The optical output control means 42 inside the MCU includes an arithmetic operation unit 53 and a D/A converter 54, while the optical output control means 42 outside the MCU includes the aforesaid laser diode driver 55. The arithmetic operation unit 53 fetches the analog output from the above-described monitor circuit 51 as digital data via the A/D converter 52. The result of that digital operation is applied to the laser diode driver 55 via the D/A converter 54.

The arithmetic operation unit 53 is not a particularly significant constituent part of the present invention, but receives as its input a numerical value (digital data) from the A/D converter 52 indicating the output of the monitor circuit 51, takes a differential value between this numerical value and the related reference value (target output level), and controls the laser diode driver 55 by this differential value via the D/A converter 54. Note that, for reference, concrete examples of the monitor circuit 51 and the laser diode driver 55 are shown.

FIG. 4 is a view showing a concrete example of the monitor circuit; and FIG. 5 is a view showing a concrete example of the laser diode driver.

In FIG. 4, reference numeral 56 is an operational amplifier, which receives an optical input signal (Si) level from the photodiode 17 and transmits the output thereof to the A/D converter 52. Note that, a circuit similar to that of FIG. 4 can be provided also on the side receiving the optical output signal (So) level from the photodiode 19, but it is indicated in FIG. 4 as representative for simplification.

In FIG. 5, reference numeral 57 denotes an operational amplifier, and 58, a driver transistor which drives the already mentioned laser diode 18. Note that the second aspect discussed above disclosed an example wherein the optical output from the optical amplifying unit 10 is fixed before performing the initialization of the computer 31 and is released thereafter. The affixing or releasing of this optical output can be realized by a switch SW shown in FIG. 5. The changeover of the contact point in this switch SW is carried out by the status restoring means 43 through the optical output control means 42.

FIG. 6 is a flowchart diagrammatically showing the software constituting mainly the status monitoring means 41 and the status restoring means 43 in FIG. 3. The part of 41 in the flowchart of the present figure corresponds to the status monitoring means, and the part of 43 corresponds to the status restoring means.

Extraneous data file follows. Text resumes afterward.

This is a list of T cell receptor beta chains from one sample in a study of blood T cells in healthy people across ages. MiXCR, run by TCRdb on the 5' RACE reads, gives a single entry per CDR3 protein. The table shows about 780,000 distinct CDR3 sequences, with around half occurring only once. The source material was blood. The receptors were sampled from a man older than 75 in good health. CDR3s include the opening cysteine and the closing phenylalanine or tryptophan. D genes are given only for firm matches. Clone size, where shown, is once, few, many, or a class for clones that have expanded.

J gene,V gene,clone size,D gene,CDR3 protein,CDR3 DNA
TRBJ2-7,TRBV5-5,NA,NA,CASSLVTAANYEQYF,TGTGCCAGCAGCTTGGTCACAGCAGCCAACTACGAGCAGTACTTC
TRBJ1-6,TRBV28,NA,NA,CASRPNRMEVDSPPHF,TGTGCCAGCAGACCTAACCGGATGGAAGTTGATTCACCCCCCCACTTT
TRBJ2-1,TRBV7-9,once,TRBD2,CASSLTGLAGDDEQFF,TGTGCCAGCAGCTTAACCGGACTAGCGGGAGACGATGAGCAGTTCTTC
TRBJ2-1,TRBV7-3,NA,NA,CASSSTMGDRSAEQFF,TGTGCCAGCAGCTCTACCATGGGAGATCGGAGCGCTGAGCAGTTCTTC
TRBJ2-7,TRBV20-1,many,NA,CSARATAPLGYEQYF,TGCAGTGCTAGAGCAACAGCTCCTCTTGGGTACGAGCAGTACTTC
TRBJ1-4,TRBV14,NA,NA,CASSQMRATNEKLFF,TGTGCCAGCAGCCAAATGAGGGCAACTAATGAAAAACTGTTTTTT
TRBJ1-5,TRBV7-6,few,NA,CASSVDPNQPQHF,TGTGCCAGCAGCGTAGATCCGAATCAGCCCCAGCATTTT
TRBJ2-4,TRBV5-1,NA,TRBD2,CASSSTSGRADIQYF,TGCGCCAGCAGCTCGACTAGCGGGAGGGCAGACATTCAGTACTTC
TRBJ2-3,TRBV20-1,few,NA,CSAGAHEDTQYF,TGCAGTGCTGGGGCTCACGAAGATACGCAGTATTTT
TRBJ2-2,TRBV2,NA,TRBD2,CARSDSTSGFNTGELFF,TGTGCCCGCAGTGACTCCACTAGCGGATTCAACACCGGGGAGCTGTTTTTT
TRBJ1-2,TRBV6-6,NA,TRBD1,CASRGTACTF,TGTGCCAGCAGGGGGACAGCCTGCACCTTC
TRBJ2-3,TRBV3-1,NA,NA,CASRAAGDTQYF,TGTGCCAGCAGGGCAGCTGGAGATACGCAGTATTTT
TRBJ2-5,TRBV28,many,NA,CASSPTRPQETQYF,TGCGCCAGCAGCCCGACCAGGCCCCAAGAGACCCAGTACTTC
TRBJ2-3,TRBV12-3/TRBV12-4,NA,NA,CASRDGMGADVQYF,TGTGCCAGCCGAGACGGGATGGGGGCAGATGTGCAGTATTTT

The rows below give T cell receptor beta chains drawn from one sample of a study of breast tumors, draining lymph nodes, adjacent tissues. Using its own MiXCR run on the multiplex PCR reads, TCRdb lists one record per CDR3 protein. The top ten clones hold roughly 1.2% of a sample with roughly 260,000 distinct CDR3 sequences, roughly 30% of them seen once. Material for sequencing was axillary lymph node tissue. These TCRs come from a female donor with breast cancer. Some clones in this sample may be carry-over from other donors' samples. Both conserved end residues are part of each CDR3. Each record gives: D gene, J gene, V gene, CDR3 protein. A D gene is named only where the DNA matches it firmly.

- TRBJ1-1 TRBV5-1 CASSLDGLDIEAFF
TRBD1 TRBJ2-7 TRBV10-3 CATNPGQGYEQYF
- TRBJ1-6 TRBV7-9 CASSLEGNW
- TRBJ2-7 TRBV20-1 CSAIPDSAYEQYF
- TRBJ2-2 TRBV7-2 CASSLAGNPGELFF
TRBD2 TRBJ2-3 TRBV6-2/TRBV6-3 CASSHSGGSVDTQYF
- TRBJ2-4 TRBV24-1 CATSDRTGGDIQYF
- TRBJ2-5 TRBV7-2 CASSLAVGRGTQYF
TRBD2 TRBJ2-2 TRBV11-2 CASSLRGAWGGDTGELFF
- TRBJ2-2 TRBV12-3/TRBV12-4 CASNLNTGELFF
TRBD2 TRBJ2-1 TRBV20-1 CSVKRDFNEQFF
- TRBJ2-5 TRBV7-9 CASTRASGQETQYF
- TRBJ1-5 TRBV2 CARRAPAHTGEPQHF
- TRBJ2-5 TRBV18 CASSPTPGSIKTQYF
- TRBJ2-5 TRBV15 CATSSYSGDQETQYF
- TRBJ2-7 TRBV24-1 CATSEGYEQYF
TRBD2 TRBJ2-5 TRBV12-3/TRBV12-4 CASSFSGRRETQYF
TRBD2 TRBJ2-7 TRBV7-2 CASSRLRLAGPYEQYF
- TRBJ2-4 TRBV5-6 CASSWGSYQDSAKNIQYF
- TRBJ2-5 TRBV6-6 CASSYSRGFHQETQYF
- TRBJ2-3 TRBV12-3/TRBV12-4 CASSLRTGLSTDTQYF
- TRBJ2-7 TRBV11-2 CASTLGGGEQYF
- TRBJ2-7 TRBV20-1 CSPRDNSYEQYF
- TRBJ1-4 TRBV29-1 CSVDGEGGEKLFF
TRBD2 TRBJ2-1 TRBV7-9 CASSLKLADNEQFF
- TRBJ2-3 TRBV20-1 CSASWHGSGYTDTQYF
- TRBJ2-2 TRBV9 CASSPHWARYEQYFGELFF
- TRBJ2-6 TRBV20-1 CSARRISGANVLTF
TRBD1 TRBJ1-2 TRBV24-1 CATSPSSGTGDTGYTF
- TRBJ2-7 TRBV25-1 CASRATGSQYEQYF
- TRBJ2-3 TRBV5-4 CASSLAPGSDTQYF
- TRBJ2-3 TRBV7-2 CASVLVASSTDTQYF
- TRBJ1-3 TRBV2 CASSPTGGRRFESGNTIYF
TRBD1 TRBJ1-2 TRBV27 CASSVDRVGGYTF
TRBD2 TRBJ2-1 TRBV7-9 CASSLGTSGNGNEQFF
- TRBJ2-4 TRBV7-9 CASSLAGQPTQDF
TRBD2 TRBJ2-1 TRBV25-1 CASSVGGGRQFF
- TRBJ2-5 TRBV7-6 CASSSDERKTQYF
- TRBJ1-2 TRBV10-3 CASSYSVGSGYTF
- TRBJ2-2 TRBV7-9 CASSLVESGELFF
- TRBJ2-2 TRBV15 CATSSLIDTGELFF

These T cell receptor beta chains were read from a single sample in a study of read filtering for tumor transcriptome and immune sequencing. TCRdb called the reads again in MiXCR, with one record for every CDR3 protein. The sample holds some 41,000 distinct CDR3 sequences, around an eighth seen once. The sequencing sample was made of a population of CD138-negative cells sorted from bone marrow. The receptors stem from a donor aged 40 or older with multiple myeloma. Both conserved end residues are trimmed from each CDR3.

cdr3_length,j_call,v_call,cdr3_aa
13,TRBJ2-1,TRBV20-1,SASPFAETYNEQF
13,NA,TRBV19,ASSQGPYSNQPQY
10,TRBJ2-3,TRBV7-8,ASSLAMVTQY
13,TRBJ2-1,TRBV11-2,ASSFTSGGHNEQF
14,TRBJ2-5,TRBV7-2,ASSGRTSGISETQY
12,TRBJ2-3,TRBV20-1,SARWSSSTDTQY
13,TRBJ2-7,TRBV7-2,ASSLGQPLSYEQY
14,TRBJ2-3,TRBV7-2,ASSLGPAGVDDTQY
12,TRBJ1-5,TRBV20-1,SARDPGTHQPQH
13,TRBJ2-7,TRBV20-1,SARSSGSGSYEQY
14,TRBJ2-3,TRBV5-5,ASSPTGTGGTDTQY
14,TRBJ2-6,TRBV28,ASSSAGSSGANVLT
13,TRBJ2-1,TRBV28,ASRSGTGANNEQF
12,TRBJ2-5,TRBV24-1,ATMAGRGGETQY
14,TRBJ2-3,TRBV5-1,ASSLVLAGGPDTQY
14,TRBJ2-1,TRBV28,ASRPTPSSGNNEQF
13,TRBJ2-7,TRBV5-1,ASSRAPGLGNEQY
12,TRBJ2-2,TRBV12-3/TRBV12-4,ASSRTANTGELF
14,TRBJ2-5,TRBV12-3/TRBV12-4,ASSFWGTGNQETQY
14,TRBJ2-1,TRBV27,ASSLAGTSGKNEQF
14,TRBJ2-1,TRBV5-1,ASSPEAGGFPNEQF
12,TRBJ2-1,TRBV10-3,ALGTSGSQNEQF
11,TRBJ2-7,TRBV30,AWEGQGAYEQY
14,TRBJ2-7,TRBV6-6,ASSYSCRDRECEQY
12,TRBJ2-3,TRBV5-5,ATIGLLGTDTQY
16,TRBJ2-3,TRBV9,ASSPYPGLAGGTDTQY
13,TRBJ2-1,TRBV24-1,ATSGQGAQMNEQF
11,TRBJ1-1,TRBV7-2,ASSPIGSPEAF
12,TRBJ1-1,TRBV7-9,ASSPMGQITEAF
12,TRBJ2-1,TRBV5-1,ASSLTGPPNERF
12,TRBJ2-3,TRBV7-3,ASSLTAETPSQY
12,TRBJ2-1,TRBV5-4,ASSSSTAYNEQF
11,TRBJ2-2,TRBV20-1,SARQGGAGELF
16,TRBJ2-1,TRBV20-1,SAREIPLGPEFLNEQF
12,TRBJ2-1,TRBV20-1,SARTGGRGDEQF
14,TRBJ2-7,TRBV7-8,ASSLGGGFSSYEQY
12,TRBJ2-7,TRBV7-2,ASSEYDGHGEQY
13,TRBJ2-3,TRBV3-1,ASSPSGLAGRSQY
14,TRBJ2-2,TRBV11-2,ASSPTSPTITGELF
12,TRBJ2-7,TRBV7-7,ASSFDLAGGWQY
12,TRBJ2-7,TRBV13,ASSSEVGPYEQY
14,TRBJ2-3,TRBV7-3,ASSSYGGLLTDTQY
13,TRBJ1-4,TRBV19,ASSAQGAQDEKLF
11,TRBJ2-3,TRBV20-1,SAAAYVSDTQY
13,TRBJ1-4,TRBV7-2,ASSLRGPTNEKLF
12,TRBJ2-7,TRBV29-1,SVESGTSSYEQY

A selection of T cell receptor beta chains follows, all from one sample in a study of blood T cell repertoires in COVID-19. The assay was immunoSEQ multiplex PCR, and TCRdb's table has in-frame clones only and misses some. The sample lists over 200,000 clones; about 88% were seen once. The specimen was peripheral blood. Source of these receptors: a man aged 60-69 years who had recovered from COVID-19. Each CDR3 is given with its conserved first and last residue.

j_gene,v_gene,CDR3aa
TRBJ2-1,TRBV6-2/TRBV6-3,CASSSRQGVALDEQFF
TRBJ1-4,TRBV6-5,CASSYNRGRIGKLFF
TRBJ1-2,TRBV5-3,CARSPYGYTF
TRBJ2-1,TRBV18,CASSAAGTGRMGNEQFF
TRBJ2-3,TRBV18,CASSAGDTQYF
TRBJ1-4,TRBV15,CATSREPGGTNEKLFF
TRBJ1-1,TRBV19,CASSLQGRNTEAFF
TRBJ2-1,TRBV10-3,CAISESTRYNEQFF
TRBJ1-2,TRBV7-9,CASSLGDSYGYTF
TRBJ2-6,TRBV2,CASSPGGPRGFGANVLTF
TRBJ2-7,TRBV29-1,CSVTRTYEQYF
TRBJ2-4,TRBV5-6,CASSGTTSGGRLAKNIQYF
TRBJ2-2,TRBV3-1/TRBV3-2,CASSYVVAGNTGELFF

Status monitoring means 41

(i) Corresponding to the fourth aspect explained above, an error detected by the watchdog timer 61 enters into the abnormal status detection (FAIL) port 62, and an abnormal interrupt mode is commenced.

(ii) Corresponding to the fifth aspect explained above, series of dummy data the same as each other preliminarily written in the ROM 33 and RAM 34 are simultaneously read out and the coincidence between the two is verified. When a lack of match is detected between the two series of dummy data by this verification, it is judged that an error has occurred. This is described as "RAM-ROM verify error" in FIG. 6. The abnormal interrupt mode is then commenced.

(iii) Corresponding to the sixth aspect explained above, the abnormal detection interruption routine provided in the computer per se is utilized. When a computer abnormality is detected by this routine, it is judged that a processor error has occurred. This is described as "processor error" in FIG. 6. The abnormal interrupt mode is then commenced.

(iv) Corresponding to the seventh aspect explained above, a plurality of copies of data stored in the sub-RAM and the data stored in the main-RAM are read out and a majority decision is taken. When not all of the data coincide (if there is data different from the others even if only one), this means that an error has occurred in the majority decision among the RAM data. This is described as a "majority decision error among RAM data" in FIG. 6, and the abnormal interrupt routine is then commenced.